Continuing our current series on CVs, we got together to discuss the biggest hitters in terms of mistakes that we see today. Now, of course, the ‘perfect’ CV doesn’t really exist – improvements can always be made, but there are some serious mistakes we still see being made that it’s worth being aware of. It can often be difficult to see them, especially if you’ve been working on your CV for hours on end. Here are the biggest hitters we came up with.
Keep it consistent! Not only should your formatting be tidy, it should be the same the whole way through. Too often we see CVs with multiple fonts simply because adequate proofing wasn’t done. That said, make sure you choose an appropriate font and stick to it. Don’t get too creative with the way your CV is presented. Yes, you want it to stand out, but not because it looks bizarre. It’s the content that counts, not the choice of line spacing. Don’t forget to take into account the various devices on which your CV might be read. Sending it as a PDF is a good way to ensure that it keeps its format across all devices.
Making it too long and too hard to skim-read
Ideally a CV should be two pages long, though there are occasional situations when more are appropriate. It is not a case of the more you say, the better your chances are. CVs almost never get read in full. They need to be concise and super-scan-able. If you drone on and on, or write mammoth paragraphs, you run the risk of being overlooked. Remember your CV might be in a pile of 50 and if you’re number 49 to be read, you’re unlikely to get more than 4-5 seconds of a look-in. There is no merit to making your CV longer than the norm.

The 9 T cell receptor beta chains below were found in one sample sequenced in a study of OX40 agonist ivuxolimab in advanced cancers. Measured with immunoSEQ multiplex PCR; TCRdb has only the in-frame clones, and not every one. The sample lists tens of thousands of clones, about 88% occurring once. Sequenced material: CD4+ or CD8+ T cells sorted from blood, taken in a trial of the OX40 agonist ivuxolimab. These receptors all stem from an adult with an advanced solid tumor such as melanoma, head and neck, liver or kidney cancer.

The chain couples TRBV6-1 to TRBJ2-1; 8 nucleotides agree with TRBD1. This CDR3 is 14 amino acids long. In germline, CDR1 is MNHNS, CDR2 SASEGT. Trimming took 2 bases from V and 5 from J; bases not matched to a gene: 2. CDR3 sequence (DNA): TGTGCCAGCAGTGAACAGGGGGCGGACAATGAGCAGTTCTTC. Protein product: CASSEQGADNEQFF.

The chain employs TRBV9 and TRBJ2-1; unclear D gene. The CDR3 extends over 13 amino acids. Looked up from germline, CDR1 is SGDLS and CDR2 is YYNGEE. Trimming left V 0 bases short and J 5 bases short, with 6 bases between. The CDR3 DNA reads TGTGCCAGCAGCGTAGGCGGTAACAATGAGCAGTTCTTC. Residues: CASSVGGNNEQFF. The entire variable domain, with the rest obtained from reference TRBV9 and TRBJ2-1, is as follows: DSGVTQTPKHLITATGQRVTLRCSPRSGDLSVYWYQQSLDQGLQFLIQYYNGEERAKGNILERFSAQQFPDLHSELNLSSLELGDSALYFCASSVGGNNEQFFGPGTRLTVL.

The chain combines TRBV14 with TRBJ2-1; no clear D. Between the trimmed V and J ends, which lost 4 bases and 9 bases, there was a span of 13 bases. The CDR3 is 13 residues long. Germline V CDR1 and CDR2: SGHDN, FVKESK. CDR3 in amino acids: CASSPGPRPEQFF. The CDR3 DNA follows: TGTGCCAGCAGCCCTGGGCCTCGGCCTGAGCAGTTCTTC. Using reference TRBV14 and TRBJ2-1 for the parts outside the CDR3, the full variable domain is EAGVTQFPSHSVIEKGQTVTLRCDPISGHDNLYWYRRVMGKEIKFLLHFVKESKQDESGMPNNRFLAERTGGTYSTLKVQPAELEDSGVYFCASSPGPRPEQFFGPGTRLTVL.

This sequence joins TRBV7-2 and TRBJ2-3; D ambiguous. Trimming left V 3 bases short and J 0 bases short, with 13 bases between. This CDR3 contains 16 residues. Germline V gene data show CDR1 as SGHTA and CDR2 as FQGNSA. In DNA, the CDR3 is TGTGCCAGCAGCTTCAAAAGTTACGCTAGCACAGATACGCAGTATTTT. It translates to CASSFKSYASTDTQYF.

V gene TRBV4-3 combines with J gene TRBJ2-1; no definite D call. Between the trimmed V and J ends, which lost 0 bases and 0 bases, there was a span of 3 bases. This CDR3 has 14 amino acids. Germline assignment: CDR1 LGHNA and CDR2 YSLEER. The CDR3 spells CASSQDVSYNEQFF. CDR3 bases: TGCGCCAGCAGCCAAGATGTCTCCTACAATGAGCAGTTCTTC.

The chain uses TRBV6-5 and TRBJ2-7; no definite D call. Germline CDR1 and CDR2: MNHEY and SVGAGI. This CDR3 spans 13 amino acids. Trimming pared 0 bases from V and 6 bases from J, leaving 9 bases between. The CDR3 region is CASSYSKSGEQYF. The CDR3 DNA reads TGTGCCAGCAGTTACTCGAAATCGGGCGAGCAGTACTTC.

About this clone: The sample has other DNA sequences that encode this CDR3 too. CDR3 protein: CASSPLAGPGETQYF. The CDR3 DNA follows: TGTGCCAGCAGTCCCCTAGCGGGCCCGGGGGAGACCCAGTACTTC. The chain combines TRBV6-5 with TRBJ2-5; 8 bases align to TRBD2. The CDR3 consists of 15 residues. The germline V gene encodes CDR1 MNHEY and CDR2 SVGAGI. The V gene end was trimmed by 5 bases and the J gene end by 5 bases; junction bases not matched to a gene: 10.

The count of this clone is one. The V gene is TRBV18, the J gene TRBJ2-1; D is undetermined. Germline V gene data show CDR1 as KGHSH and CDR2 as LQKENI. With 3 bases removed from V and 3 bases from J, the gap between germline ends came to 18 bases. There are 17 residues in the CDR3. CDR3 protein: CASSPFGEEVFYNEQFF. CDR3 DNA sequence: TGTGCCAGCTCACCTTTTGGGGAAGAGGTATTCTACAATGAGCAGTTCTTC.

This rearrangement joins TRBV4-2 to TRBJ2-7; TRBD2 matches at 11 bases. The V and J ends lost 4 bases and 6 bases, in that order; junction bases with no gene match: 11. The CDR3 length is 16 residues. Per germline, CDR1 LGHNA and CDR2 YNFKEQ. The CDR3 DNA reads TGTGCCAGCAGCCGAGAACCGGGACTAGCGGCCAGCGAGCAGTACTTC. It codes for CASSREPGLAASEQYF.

Messy or illogical layout
The layout of your CV should be considered carefully. For example, contact details should not be lumped in anywhere in the main text or left at the bottom. Think about where you would want this extremely important information to be – at the top, right? Further to this, make sure your paragraphs don’t cover a wealth of information. We often see too much lumped into each paragraph in an effort to get everything into the CV. All this does is make it difficult to read and even more difficult to remember. Using bullet points can help to squeeze in any information that doesn’t fit elsewhere but make sure they do belong where you put them.
Address gaps in your CV, even if briefly. There should be no time periods unaccounted for.
It can be tempting to bolster your CV by adding some wonderfully descriptive language into the mix. This is not going to do much for you. Your CV, as mentioned, needs to be concise, to the point and really easy to read quickly. Throwing in a host of adjectives and adverbs will only hinder this. That’s not to say you can’t use any descriptive language to make a point – just be frugal with it and use it to make a highly relevant point stand out.
Everything needs to be backed up. Don’t put anything in your CV that you can’t immediately back up in the following sentence.
Too many keywords
In this day and age of the online CV, keywords are, well…key. However, be careful with how many you use and where place them. Don’t stuff as many as possible into your CV as you can – that becomes very obvious. Instead, choose a select few, about 4-5 is fine, and use them completely seamlessly in your layout, making sure your biggest hitter is right up at the top.
Creating a winning CV takes a lot of effort and it can be all too easy to overlook certain aspect that are damaging your chances of landing an interview. Never spend hours on end hammering away at your CV – take breaks and come back to it periodically in order to have fresh eyes and a fresh look.